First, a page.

The emotional and social well-being of strict marijuana abstainers—those who had tried neither marijuana nor cigarettes and had not used alcohol in the past year—was also compared with that of experimenters, both in high school and as young adults:
The conflicting findings may be due to methodological factors. For example, the RAND team examined longitudinal data for more than 3,000 individuals who were originally recruited from 30 California and Oregon schools. These schools were chosen to represent a wide range of community types, socioeconomic status, and racial/ethnic composition. Thus, the RAND sample was considerably larger and more diverse than the 100 or so youth from the San Francisco Bay area whom Shedler and Block followed.
Surprisingly little research looks at the sizable minority of teens who use marijuana and other harmful substances when alone rather than only in social settings. In a second study, researchers again used the RAND Adolescent/Young Adult Panel Study database for clues about the extent of solitary substance use, as well as about the well-being, behavior, and future risks, of this largely ignored group. For this study, these youth are referred to as "solitary users," even though they may also use marijuana, cigarettes, or alcohol in social settings with others. This time, the researchers analyzed responses to the surveys given in 8th grade and at age 23. They found that:
Although they constitute a small percentage, solitary users are an overlooked, at-risk group:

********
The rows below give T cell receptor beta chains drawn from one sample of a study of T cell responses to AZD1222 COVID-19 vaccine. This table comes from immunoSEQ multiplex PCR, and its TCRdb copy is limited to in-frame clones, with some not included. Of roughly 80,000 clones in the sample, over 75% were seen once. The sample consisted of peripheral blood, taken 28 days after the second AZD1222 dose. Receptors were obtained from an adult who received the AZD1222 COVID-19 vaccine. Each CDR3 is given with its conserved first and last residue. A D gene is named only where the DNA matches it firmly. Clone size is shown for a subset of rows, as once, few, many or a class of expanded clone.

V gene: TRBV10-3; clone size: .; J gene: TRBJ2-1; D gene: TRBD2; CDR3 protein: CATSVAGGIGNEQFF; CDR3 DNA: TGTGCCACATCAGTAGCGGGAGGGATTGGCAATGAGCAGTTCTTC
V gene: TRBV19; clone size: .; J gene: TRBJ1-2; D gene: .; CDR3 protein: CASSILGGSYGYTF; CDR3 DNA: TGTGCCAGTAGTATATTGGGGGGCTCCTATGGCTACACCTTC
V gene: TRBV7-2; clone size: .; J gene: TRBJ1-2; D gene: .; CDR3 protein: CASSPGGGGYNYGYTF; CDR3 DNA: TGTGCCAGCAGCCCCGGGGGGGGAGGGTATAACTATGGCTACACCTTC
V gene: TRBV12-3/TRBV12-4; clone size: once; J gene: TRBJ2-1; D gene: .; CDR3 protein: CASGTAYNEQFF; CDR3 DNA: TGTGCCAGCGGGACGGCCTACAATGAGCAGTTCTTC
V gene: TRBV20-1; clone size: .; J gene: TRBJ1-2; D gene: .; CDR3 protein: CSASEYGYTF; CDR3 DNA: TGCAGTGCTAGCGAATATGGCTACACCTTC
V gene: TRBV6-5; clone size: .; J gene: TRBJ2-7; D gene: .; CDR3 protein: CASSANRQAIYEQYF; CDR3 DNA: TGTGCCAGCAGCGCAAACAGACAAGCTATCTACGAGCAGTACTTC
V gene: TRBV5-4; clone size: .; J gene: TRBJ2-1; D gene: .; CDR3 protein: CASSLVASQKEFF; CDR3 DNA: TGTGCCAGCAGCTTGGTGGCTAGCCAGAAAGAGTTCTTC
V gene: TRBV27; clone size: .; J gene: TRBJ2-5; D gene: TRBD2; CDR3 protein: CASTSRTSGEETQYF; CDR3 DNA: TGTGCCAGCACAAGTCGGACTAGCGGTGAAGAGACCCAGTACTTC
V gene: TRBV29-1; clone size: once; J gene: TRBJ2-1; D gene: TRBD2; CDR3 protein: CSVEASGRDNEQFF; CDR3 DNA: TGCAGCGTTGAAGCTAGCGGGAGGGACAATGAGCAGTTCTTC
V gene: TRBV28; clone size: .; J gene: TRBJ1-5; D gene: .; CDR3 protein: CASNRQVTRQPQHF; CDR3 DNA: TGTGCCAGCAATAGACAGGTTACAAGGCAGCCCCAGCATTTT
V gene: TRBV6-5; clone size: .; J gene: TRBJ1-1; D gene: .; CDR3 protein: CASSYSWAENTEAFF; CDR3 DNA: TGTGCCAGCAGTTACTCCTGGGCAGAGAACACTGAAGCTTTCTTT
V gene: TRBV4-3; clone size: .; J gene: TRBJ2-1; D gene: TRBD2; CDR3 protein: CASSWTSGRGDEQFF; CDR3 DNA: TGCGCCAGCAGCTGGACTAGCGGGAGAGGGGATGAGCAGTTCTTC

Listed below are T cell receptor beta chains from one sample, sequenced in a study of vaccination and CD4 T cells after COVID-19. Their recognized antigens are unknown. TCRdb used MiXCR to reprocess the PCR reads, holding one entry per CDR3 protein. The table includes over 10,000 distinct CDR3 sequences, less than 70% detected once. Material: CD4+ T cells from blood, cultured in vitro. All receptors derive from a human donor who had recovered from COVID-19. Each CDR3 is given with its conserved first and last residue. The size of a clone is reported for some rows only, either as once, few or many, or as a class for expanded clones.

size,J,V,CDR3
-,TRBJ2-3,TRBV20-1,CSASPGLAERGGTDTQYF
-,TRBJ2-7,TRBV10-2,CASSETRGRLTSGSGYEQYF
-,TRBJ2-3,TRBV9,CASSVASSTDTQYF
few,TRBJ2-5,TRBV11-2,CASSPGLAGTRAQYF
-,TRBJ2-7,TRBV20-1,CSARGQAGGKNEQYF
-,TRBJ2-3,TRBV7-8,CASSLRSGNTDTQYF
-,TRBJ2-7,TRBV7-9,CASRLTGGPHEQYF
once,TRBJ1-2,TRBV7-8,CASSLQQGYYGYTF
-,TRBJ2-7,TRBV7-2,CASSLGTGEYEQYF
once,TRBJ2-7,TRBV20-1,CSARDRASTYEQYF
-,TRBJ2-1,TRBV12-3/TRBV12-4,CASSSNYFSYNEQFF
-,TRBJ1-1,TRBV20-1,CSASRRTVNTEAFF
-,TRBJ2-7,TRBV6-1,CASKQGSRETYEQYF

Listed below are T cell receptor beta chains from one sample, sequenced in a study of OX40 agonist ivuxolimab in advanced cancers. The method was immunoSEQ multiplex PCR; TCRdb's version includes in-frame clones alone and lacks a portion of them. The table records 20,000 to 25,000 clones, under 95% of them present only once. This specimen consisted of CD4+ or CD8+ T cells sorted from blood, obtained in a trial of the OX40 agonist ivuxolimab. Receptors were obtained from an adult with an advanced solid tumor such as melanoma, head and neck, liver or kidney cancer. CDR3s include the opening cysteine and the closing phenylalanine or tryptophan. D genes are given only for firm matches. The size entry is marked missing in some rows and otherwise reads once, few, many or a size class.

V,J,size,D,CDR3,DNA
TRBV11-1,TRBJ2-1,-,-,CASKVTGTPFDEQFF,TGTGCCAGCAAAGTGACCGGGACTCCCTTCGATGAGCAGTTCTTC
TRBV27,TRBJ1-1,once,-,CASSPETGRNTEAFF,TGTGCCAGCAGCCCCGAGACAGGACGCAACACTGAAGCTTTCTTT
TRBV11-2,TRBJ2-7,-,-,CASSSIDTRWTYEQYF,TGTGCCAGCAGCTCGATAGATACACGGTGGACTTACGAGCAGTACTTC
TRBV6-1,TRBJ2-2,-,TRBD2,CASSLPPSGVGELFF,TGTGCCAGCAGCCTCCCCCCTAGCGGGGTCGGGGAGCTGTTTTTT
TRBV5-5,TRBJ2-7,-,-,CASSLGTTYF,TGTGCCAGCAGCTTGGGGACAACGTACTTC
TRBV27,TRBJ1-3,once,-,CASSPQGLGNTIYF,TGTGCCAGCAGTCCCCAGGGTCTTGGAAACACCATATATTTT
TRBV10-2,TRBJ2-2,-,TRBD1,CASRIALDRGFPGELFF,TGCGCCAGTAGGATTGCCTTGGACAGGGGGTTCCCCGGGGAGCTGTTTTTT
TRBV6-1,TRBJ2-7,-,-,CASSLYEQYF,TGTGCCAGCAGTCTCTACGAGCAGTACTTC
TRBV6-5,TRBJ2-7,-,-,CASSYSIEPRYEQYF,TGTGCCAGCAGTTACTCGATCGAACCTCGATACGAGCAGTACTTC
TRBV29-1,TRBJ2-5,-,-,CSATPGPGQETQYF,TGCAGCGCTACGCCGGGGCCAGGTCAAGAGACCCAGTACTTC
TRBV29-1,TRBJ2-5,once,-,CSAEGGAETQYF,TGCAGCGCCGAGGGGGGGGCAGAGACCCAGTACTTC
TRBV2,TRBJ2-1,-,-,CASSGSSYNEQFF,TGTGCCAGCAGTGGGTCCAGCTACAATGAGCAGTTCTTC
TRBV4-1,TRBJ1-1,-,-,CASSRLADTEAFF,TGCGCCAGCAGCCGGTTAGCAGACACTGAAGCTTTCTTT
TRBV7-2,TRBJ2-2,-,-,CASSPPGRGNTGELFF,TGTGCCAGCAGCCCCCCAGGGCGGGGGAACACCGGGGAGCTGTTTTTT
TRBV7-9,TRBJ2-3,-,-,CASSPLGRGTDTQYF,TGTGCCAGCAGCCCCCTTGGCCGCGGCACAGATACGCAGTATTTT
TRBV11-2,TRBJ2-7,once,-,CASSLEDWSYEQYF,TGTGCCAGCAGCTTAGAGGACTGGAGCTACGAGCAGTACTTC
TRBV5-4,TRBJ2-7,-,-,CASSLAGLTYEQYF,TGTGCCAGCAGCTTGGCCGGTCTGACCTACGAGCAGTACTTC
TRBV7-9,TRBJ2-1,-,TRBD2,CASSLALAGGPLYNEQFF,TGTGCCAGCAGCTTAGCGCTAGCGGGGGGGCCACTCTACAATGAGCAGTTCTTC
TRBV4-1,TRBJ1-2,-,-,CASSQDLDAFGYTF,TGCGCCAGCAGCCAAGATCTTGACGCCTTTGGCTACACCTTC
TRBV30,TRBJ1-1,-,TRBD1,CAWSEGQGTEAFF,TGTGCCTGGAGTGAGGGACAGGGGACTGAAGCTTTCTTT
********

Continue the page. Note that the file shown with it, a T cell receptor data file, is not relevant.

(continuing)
By 8th grade, solitary substance users are worse off than classmates who use only in social settings. Compared with social-only users, solitary users
Solitary users are not social outsiders. Contrary to what might be expected, these youth are not loners. They are socially active teens who spend more time hanging out with friends, going to parties, and dating than do youth who limit substance use to social settings. Popularity with peers may help compensate solitary users for their poorer academic track records and behavioral problems in the short term.
Solitary use foreshadows problems down the road. Compared with social-only substance users, teen solitary users faced more difficulties as young adults: They made fewer educational strides, had poorer health, and experienced more substance-use problems.
Solitary users perceive drug consequences differently than do social-only users. Solitary users more strongly believed that turning to marijuana, cigarettes, or alcohol helped them get away from their problems, relax, and have more fun—an optimistic bias that could lead them to underestimate the potential for serious negative consequences.
New insight into youthful substance use emerged from the RAND studies that can help improve drug-prevention programs for adolescents and teens.
Experimentation with drugs has sometimes been viewed as developmentally appropriate and adaptive. In contrast, the RAND results indicate that youth who experiment with marijuana are worse off in many respects than those who abstain throughout their teenage years. This insight helps the drug-prevention community put into perspective the conflicting conclusions from prior studies about marijuana use and its consequences.
The research also documented the wide range of psychosocial and behavioral difficulties that lone substance users, as opposed to strictly social users, face as teens and young adults. These findings suggest that drug-prevention programs should pay closer attention to this at-risk group of young people.